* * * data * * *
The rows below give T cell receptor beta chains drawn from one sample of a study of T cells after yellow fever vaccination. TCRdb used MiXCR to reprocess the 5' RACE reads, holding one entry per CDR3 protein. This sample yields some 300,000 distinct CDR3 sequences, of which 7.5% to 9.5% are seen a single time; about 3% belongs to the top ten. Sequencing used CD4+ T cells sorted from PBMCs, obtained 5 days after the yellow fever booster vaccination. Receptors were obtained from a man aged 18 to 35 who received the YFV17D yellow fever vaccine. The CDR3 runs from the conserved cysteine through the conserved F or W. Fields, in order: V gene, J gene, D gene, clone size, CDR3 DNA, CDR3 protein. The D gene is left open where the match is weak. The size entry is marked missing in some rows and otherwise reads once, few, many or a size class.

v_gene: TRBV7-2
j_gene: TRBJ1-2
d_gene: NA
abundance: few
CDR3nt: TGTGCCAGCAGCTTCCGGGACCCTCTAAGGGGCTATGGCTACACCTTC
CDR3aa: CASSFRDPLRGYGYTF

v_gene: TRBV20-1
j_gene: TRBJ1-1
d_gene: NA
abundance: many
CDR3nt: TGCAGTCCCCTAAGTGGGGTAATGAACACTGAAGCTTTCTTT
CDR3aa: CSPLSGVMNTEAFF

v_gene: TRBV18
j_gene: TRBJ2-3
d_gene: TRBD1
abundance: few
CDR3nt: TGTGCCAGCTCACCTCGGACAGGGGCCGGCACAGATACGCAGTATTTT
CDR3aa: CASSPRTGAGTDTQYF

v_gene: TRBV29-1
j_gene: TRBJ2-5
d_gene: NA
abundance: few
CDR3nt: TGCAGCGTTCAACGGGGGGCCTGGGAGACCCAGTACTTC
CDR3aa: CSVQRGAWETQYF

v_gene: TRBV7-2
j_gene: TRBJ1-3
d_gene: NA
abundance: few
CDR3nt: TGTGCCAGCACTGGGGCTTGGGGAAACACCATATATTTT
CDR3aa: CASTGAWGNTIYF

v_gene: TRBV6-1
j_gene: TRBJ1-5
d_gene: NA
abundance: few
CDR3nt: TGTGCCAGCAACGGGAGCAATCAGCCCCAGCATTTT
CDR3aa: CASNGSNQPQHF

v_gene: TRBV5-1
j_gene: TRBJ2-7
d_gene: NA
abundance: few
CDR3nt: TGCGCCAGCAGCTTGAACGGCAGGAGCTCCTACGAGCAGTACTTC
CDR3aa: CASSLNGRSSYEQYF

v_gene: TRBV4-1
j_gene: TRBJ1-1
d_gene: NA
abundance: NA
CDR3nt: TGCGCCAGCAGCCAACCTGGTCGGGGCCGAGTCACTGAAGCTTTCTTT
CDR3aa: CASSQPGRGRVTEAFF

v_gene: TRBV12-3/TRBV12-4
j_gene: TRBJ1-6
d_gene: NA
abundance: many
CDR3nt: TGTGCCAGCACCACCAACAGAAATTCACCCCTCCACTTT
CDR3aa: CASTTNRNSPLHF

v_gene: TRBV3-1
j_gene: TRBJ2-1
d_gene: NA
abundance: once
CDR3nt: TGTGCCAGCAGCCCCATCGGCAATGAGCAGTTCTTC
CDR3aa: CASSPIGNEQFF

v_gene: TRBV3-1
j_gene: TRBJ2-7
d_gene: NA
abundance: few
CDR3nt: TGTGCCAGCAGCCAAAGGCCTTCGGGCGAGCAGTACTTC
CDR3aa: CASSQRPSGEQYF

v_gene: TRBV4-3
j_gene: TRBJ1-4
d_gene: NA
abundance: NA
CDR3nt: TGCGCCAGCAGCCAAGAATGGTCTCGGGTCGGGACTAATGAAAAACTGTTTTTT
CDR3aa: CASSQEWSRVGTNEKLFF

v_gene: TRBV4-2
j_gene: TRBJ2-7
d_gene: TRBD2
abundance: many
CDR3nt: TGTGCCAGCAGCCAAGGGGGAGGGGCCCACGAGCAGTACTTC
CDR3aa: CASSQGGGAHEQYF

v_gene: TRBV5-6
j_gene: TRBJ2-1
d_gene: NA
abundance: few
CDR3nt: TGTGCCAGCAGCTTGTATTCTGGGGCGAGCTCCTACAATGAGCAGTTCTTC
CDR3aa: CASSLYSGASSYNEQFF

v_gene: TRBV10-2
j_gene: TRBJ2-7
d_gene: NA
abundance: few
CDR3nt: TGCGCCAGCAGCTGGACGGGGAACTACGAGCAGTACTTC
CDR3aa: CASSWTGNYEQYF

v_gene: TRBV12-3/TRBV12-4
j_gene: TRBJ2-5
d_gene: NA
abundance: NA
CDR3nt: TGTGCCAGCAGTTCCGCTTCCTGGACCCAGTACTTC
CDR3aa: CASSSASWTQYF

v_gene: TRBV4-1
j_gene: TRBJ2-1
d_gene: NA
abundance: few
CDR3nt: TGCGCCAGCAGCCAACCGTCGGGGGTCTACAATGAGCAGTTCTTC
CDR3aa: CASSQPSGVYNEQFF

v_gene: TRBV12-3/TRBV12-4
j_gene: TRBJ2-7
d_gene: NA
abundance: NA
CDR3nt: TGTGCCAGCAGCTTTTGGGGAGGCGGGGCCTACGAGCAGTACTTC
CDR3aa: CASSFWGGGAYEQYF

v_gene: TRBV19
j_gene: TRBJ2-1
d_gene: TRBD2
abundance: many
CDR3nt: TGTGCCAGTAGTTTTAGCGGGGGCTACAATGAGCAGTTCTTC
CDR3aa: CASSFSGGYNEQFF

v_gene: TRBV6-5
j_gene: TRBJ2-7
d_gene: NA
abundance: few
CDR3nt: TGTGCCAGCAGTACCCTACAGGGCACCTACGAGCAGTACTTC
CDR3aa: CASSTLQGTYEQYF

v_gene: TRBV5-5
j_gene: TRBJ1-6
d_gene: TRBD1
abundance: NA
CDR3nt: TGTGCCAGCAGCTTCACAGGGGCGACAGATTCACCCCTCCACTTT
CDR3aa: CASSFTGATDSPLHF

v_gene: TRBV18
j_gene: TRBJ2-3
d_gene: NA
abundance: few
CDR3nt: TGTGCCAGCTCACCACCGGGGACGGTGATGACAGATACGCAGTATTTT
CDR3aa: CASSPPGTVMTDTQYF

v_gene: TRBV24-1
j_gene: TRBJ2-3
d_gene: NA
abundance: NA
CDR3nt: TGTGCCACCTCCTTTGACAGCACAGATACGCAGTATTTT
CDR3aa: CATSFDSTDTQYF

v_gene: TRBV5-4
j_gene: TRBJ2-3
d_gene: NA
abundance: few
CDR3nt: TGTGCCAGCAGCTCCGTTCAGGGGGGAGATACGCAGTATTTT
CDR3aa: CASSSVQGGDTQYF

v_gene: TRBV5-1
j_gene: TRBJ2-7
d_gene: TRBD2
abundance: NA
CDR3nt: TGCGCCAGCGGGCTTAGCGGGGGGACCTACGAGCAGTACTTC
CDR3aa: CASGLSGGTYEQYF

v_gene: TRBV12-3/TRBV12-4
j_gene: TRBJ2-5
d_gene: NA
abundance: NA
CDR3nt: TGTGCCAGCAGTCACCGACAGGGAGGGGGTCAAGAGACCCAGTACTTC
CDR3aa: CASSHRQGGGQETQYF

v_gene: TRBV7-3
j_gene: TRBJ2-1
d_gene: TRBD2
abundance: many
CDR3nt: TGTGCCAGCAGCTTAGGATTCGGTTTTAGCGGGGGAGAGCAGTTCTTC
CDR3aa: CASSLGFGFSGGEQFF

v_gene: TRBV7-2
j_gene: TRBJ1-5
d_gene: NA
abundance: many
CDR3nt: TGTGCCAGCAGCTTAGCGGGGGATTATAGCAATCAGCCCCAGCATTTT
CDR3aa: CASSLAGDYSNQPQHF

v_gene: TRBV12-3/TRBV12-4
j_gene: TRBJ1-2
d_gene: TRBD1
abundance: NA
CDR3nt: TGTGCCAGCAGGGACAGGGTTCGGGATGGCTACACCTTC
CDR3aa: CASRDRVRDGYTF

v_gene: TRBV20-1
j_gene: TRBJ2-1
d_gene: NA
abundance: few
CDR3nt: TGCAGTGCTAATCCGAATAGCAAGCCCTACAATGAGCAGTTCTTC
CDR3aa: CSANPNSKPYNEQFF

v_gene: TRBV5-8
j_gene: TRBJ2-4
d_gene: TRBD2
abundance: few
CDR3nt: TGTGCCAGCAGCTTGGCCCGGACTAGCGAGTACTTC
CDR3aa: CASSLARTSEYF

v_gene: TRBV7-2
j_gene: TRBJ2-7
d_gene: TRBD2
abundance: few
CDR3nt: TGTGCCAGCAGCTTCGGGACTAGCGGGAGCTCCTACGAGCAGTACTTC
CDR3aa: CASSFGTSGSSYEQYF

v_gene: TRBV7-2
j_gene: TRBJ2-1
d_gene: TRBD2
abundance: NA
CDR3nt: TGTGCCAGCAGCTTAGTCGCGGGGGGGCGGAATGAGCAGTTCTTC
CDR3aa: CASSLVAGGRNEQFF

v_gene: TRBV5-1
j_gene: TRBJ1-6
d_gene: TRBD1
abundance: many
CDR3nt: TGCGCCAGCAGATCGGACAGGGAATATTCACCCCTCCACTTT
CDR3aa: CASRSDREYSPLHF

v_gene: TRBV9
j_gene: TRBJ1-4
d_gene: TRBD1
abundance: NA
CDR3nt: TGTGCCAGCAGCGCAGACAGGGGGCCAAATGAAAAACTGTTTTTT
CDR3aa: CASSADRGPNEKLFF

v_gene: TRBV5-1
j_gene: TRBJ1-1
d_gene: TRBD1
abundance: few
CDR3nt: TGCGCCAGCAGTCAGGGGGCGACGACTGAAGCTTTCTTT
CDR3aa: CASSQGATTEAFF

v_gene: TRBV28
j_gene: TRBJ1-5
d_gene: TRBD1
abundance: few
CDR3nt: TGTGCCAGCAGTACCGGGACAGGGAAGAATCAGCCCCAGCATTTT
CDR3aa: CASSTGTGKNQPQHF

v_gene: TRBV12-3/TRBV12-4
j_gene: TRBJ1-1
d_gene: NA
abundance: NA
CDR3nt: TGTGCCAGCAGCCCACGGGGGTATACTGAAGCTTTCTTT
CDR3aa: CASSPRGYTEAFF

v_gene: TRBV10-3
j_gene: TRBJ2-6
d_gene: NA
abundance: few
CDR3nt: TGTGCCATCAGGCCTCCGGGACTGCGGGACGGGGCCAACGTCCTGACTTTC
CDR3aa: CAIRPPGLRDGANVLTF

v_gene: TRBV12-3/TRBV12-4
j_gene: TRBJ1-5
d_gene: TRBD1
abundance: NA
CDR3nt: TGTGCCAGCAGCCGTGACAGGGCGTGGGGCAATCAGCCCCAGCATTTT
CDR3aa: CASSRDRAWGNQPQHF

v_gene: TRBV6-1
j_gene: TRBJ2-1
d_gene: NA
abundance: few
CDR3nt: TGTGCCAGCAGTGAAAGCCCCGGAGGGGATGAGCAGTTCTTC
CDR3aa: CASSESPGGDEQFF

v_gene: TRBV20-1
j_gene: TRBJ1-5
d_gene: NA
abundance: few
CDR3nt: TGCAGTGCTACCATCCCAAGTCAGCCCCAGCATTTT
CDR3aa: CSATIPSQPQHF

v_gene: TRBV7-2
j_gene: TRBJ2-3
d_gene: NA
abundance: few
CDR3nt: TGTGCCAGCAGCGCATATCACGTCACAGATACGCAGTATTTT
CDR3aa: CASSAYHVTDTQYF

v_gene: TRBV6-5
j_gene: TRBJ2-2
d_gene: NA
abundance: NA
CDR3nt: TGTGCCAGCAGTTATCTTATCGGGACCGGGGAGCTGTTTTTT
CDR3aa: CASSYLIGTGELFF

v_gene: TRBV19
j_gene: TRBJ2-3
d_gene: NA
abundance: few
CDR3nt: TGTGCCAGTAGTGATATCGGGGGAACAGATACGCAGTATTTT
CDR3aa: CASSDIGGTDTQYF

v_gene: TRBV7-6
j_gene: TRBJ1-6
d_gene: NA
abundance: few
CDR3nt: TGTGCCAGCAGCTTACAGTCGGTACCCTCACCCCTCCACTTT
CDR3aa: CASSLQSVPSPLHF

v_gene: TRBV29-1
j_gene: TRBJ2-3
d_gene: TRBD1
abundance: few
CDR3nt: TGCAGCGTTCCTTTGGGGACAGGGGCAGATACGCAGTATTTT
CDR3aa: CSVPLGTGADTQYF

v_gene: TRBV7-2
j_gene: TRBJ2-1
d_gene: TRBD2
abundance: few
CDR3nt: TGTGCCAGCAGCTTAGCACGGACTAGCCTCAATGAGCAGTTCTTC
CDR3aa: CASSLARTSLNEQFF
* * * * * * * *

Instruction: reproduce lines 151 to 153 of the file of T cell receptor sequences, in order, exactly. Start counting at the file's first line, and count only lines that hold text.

CDR3aa: CASGLSGGTYEQYF

v_gene: TRBV12-3/TRBV12-4
j_gene: TRBJ2-5